If there is any truth in this account, then Henry V is likely to have granted it to his own retainers who had served him well in the battle. Yet, as royal vassals of the House of Lancaster, they would have already been wearing the red rose emblem. So, this theory does not really solve the mystery.
The seal of the Custos Rotulorum (Keeper of the county’s records) for Hampshire since the reign of Charles I (1625-49) contains a rose. The mace for the Borough of Petersfield was emblazoned with a crowned rose in 1686. In 1842 a device comprising the rose surmounted by a crown, with a cap surrounded by a wreath of laurel leaves appeared on official documents. In 1889 Hampshire County Council (HCC) was established, and in 1895 it adopted the former county badge as it’s official emblem. In 1992 HCC was granted a coat-of-arms by the College of Arms displaying the red rose on its shield. Various Hampshire businesses and organisations then asked if they could use the official rose as their logo, but such requests were declined on the basis of breach of copyright. They were, however, permitted to use their own rose designs. Hence, we can now see several variations of the same theme at work all over Hampshire, from the single red rose to the double red rose, and even the Tudor Rose, representing our county’s emblem.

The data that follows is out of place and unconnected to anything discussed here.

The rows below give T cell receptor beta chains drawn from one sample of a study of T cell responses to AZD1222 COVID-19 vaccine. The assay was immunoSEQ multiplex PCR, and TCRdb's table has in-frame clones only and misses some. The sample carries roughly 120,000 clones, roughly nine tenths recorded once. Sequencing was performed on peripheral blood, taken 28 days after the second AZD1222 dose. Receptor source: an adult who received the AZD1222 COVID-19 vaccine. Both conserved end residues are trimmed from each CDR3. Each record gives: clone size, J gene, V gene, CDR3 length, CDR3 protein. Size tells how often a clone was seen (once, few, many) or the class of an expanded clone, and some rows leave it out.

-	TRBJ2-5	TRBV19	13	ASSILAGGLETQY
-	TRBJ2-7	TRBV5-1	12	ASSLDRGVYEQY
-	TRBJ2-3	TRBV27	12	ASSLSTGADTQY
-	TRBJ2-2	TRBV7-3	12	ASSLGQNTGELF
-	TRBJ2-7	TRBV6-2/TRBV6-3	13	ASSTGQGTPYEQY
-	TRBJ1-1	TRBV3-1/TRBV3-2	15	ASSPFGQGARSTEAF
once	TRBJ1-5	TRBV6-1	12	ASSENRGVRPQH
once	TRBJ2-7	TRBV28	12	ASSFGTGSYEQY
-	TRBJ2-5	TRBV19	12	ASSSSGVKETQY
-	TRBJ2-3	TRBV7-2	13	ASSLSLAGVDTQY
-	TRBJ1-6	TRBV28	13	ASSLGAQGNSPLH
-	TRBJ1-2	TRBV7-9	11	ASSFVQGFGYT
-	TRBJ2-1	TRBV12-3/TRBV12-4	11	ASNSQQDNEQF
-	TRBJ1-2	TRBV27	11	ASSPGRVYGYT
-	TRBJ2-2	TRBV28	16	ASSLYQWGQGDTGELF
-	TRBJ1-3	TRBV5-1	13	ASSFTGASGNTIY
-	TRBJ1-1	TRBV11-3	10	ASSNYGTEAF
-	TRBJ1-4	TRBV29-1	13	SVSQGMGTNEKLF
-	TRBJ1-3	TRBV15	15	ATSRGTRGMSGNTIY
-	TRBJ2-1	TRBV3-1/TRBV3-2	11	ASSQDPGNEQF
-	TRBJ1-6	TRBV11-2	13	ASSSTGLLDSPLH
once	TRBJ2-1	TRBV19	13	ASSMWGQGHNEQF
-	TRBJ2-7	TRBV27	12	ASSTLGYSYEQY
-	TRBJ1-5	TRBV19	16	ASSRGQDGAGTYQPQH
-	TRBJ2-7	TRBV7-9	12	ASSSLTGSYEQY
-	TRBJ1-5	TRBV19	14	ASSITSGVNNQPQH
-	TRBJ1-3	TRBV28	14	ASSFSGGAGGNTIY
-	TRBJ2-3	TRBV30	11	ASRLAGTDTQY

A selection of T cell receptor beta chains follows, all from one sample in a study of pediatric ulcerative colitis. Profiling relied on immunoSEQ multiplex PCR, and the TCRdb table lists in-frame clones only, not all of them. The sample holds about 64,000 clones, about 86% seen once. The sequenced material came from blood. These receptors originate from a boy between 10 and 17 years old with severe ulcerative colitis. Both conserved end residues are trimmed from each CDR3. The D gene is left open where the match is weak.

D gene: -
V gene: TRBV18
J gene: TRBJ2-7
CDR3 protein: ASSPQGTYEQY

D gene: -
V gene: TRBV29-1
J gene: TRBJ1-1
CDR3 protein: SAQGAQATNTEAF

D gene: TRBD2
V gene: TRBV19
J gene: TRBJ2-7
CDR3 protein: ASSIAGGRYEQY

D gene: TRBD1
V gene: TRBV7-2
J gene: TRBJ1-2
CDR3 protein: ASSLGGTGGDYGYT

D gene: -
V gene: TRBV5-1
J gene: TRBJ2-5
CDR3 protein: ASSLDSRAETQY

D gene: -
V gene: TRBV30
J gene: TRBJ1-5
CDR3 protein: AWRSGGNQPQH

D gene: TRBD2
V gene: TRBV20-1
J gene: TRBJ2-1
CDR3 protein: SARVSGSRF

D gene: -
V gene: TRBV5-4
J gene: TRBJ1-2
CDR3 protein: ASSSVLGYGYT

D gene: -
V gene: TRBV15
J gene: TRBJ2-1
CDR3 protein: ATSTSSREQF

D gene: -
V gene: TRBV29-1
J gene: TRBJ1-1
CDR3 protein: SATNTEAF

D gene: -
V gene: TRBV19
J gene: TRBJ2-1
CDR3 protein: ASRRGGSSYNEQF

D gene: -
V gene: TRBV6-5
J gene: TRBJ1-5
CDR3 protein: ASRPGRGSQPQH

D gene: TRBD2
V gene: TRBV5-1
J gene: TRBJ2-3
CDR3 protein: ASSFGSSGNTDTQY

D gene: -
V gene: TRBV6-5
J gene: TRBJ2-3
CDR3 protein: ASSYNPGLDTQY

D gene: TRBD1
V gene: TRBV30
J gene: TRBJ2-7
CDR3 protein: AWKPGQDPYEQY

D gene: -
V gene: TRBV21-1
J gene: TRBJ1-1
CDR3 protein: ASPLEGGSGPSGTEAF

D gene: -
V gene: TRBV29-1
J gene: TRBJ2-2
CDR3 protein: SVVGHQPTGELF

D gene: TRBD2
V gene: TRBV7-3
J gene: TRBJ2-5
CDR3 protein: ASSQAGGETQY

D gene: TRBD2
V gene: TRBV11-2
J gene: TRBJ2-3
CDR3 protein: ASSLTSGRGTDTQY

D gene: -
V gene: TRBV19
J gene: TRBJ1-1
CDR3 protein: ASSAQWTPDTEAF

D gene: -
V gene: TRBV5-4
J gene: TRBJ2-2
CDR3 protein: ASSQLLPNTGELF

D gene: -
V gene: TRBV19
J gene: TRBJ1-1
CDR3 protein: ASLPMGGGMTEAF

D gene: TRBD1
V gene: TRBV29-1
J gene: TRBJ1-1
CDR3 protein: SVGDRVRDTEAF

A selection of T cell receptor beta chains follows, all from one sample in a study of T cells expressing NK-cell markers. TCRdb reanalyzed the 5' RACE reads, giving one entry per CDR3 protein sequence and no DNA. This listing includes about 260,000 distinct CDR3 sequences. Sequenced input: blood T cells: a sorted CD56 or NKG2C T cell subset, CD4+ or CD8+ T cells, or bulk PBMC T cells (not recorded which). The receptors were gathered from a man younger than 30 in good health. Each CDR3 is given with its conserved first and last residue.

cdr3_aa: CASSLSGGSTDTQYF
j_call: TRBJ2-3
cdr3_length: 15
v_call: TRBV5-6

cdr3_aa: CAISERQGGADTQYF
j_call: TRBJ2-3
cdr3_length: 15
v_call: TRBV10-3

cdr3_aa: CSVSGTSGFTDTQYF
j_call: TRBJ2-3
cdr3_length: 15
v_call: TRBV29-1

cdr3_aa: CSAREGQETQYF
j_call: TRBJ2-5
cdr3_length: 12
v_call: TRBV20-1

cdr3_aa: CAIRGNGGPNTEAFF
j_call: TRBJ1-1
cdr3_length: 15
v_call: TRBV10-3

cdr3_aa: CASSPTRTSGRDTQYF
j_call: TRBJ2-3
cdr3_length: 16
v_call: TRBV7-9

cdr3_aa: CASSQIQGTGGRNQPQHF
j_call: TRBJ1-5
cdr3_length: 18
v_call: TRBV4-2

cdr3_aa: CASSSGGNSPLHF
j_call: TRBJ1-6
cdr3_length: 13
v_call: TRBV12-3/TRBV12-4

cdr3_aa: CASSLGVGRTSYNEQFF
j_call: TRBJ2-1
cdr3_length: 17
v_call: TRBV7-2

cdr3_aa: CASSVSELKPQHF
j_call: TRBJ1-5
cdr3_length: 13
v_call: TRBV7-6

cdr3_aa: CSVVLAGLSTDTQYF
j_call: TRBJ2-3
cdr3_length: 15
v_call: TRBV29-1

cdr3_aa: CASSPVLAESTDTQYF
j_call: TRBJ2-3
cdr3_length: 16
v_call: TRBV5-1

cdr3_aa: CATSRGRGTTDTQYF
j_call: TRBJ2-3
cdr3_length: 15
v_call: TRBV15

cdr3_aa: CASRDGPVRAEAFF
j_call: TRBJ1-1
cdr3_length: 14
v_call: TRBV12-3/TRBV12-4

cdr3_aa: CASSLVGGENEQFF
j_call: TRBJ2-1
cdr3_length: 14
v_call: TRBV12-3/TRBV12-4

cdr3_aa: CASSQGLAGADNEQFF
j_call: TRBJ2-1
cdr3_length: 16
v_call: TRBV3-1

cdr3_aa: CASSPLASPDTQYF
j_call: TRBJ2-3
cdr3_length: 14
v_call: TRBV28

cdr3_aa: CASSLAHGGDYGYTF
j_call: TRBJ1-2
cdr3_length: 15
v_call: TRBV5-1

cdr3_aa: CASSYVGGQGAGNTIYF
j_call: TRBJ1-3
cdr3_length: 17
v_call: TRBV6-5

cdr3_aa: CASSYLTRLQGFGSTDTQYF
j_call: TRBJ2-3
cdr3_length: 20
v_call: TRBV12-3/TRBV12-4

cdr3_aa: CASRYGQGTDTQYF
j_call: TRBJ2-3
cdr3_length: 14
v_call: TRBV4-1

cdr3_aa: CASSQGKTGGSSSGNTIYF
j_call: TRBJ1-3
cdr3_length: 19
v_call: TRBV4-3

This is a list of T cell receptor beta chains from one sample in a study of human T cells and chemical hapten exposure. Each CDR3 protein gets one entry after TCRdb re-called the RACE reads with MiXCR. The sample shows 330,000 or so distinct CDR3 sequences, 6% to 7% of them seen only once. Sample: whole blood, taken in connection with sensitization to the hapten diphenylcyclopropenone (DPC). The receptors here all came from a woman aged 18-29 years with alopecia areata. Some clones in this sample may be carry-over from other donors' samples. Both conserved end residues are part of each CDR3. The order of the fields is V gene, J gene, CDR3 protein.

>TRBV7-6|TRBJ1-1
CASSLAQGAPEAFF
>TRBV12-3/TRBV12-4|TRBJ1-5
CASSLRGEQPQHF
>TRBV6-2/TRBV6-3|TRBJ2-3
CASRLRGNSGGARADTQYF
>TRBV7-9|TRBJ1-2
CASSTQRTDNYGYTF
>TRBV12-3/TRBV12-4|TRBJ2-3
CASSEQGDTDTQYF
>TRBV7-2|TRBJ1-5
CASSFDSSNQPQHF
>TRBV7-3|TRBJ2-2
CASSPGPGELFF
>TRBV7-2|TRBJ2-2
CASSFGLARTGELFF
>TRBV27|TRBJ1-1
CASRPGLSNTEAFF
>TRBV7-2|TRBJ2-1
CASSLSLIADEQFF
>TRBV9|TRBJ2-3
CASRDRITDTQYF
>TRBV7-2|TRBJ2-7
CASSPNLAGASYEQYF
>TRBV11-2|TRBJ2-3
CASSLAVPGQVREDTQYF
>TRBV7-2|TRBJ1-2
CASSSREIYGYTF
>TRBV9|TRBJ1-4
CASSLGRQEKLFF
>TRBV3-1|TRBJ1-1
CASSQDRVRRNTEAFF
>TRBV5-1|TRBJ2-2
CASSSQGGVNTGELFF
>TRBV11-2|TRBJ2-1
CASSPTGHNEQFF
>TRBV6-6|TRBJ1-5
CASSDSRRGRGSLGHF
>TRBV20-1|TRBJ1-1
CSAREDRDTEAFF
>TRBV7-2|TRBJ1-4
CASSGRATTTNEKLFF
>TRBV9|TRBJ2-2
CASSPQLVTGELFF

The mystery of our rose’s origin continues, and will probably never be resolved.
Ken Smallbone, 3 February 2013
[References: Barbara Carpenter Turner, A History of Hampshire (2nd Edition, Phillimore & Co, Chichester, 1978), p 40; J.H. & R.V. Pinches, The Royal Heraldry of England (Heraldry Today, London, 1974), pp 30, 54, 91; Sir Bernard Burke, A Genealogical History of the Dormant, Abeyant, Forfeited, and Extinct Peerages of the British Empire (New Edition, Burke’s Peerage, London, 1883), pp 431-32; G.D. Squibb (ed.), The Visitation of Hampshire and the isle of Wight, 1686 (Harleian Society, New Series, London, 1991), p 142; Thomas Woodcock and John Martin Robinson, The Oxford Guide to Heraldry (OUP, Oxford, 1990), p 205; Stephen Friar (ed.), A New Dictionary of Heraldry (A & C Black, London, 1987), pp 286-87; E.F. Jacob, The Fifteenth Century (Clarendon Press, Oxford, 1961), pp 154-59; Southern Life website